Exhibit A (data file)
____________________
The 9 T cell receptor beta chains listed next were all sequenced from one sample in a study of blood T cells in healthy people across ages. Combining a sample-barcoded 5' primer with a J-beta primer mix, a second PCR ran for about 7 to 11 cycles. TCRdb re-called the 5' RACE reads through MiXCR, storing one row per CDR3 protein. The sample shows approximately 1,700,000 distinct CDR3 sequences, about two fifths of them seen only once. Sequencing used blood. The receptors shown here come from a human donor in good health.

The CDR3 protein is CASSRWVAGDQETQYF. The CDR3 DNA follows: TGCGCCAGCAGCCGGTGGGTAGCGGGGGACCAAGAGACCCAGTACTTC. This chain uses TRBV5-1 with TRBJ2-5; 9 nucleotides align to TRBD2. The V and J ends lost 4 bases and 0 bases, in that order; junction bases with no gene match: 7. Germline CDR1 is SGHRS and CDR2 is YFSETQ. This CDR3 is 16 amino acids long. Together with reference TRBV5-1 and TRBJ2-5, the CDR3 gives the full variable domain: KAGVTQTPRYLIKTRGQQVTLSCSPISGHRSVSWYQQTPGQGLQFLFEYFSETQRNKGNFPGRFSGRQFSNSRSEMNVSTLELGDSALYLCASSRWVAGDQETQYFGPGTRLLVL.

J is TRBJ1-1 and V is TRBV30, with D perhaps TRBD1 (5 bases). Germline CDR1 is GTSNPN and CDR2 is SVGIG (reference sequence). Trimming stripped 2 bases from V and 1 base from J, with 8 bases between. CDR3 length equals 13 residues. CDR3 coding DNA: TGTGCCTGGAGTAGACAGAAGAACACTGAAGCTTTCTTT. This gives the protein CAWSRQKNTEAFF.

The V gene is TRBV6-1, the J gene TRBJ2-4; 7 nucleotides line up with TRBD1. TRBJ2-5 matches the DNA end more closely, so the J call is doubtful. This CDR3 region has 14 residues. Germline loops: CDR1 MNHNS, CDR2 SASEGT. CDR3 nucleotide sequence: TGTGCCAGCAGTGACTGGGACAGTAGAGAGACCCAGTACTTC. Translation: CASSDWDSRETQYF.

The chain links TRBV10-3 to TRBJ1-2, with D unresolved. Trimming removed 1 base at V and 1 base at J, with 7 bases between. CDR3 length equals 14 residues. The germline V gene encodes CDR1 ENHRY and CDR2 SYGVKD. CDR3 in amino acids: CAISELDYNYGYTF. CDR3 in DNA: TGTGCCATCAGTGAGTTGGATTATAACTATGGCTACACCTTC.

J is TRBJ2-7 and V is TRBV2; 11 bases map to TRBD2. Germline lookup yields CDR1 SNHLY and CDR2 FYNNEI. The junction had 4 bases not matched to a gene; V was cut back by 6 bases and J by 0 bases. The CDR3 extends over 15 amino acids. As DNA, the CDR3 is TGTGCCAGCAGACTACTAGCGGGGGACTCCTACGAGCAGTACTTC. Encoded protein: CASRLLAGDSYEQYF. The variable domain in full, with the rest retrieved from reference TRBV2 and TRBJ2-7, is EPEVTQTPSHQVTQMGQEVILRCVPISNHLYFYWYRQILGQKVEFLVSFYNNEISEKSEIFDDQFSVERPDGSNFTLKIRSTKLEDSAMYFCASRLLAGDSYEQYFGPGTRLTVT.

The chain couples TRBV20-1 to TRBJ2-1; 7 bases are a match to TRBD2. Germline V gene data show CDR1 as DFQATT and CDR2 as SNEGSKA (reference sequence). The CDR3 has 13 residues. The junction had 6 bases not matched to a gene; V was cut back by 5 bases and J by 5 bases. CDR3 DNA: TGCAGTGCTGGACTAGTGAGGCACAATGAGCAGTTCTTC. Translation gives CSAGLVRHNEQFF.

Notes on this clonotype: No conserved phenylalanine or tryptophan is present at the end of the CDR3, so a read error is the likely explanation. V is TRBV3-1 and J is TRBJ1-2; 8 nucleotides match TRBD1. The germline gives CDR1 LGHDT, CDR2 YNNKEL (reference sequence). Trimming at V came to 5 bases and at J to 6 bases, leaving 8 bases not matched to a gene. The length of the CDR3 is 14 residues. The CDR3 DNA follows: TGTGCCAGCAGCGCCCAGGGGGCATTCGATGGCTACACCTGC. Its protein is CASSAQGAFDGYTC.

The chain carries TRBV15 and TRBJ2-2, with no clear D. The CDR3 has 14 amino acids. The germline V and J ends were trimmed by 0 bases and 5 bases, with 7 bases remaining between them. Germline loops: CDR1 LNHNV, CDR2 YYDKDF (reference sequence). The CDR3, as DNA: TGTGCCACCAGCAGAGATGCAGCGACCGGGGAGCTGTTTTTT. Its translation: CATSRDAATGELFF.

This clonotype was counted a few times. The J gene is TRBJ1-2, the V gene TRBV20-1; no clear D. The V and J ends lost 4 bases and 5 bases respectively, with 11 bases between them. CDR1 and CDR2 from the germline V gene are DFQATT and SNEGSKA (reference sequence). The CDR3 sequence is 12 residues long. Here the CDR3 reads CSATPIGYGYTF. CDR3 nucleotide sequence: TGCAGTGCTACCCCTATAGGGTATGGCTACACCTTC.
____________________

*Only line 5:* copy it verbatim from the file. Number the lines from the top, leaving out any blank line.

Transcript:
The chain links TRBV10-3 to TRBJ1-2, with D unresolved. Trimming removed 1 base at V and 1 base at J, with 7 bases between. CDR3 length equals 14 residues. The germline V gene encodes CDR1 ENHRY and CDR2 SYGVKD. CDR3 in amino acids: CAISELDYNYGYTF. CDR3 in DNA: TGTGCCATCAGTGAGTTGGATTATAACTATGGCTACACCTTC.